Ho ho ho, etc. Here are my favourite books of 2014. I haven’t written too much about them here, as the book covers below link to my reviews that either appeared in The Independent on Sunday or The Big Issue magazine. Anyway, they’re all awesome. Enjoy! Dx
1. Megan Abbott, The Fever (Picador)
Just the sharpest and smartest piece of writing. A brilliant look at suburban America in general and the everyday mania of teenage girls in particular, as strange symptoms spread amongst kids at a school. I can’t tell you how much I loved this book.
2. Anneliese Mackintosh, Any Other Mouth (Freight)
A truly startling debut collection of semi-autobiographical stories that deal with grief, alcoholism, mental health issues and sexuality, but somehow Mackintosh does it all with a laugh and a huge heart.
3. Willy Vlautin, The Free (Faber)
Vlautin’s best book yet in my opinion, as a cast of characters struggle to do good things in the face of terrible hardship. So moving.
4. Amy Poehler, Yes Please (Picador)
I love Amy Poehler! And this memoir is just terrific, a manifesto for living the right way without ever being po-faced or preachy. And very, very funny.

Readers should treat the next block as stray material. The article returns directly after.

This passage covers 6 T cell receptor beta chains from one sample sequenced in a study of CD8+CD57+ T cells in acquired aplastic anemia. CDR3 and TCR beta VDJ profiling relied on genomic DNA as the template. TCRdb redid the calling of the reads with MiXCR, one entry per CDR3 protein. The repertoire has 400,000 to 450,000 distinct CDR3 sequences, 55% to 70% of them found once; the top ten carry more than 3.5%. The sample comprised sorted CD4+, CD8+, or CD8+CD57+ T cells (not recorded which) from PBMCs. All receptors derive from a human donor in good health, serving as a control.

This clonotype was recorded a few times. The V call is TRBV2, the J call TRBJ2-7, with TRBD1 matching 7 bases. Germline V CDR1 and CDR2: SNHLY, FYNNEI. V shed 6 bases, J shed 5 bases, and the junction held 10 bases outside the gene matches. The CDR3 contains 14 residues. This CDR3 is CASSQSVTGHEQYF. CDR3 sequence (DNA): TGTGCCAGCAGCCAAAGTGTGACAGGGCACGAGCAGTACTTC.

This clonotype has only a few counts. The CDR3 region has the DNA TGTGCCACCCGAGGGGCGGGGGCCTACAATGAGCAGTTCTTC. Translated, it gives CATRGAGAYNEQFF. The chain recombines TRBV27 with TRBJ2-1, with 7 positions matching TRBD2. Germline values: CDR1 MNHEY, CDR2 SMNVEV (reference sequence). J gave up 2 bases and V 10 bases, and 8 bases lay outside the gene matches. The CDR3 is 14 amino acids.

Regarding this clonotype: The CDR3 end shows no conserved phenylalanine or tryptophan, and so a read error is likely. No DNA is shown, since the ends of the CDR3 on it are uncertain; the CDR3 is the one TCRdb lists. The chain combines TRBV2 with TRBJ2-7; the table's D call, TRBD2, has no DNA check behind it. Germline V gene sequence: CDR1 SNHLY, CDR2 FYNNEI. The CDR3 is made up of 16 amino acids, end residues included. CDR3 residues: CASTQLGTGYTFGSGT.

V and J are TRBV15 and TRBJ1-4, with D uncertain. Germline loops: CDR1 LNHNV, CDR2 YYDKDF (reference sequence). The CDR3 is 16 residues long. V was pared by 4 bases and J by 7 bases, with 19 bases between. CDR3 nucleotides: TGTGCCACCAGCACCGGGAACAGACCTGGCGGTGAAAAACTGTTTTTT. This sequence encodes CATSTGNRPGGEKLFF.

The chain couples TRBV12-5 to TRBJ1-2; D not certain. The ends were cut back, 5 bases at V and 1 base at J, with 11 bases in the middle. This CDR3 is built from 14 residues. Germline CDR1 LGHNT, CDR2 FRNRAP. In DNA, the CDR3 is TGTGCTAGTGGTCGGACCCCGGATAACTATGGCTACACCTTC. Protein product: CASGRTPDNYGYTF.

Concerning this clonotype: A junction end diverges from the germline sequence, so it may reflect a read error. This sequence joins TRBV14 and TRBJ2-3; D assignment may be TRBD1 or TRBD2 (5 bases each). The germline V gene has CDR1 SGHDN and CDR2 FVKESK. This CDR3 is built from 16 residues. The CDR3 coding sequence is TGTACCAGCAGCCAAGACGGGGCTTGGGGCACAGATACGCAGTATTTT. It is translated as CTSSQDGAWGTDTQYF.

5. Dennis Lehane, The Drop (Abacus)
Oh, just the tightest little noir plot you could imagine, as a well-intentioned everyman gets sucked into badness beyond his wildest nightmares.
6. Laura Lippman, After I’m Gone (Faber)
Brilliant stuff from Lippman, as ever, this look at the women left behind by a missing criminal is expansive and heartfelt, a wide-ranging but deeply personal tale.
7. Craig Davidson, Cataract City (Atlantic)
Davidson is a brave writer on men and masculinity, and this is his most ambitious book yet, tracking the lives of two friends after a terrible early experience.
8. Christos Tsiolkas, Barracuda (Atlantic)
Tsiolkas is the best chronicler of modern Australia, and this look at the country’s relationship to sport and class is as visceral as ever.
9. Joyce Carol Oates, Evil Eye (Head of Zeus)
Four genuinely scary stories collected together. Oates is brilliant at creating tension and creepiness in her prose, and both are here in spades.
10. Rory Flynn, Third Rail (Houghton Mifflin Harcourt)
The only book I haven’t reviewed, as it hasn’t been published in the UK yet. A cracking dip into crime fiction by author Stona Fitch under a pseudonym, this is the darkest detective story you can imagine, dripping with disillusionment and moral ambiguity. Cracking, in other words.